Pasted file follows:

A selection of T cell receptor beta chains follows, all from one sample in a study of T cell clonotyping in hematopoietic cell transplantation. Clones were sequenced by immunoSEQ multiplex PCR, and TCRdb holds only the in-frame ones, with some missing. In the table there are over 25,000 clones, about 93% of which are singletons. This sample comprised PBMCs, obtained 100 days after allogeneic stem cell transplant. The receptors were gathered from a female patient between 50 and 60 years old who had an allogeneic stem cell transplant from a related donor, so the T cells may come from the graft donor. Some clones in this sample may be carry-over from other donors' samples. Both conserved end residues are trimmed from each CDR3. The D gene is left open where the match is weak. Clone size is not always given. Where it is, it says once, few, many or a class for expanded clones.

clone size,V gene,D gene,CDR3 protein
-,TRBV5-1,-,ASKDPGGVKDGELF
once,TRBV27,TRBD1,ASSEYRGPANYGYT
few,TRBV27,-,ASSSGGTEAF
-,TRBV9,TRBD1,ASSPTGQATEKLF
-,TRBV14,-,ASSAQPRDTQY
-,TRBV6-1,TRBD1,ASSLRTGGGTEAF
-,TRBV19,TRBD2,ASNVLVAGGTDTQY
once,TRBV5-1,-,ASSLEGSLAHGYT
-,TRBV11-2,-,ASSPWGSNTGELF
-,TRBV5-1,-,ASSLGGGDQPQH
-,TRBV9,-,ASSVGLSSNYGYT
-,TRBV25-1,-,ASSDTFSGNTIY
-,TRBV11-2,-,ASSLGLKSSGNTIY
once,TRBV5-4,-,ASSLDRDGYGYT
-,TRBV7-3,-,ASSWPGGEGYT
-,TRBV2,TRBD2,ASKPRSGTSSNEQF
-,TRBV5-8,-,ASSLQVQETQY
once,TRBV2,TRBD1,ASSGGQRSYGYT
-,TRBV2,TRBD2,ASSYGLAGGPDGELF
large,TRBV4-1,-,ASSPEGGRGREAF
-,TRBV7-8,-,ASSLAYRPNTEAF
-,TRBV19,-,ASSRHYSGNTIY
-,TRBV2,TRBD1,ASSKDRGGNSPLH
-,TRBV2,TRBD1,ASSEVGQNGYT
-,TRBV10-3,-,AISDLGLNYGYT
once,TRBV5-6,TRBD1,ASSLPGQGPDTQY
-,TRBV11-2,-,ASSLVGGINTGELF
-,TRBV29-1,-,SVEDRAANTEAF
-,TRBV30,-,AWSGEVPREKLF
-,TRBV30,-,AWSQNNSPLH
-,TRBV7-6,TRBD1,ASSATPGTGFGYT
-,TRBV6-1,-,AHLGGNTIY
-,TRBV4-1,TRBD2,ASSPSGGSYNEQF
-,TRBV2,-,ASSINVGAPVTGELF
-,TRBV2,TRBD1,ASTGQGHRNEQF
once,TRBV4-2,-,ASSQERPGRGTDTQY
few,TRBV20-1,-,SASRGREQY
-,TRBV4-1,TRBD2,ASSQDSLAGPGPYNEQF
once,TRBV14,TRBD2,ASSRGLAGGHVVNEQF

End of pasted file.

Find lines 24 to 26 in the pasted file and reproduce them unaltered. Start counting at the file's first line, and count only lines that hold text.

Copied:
-,TRBV19,-,ASSRHYSGNTIY
-,TRBV2,TRBD1,ASSKDRGGNSPLH
-,TRBV2,TRBD1,ASSEVGQNGYT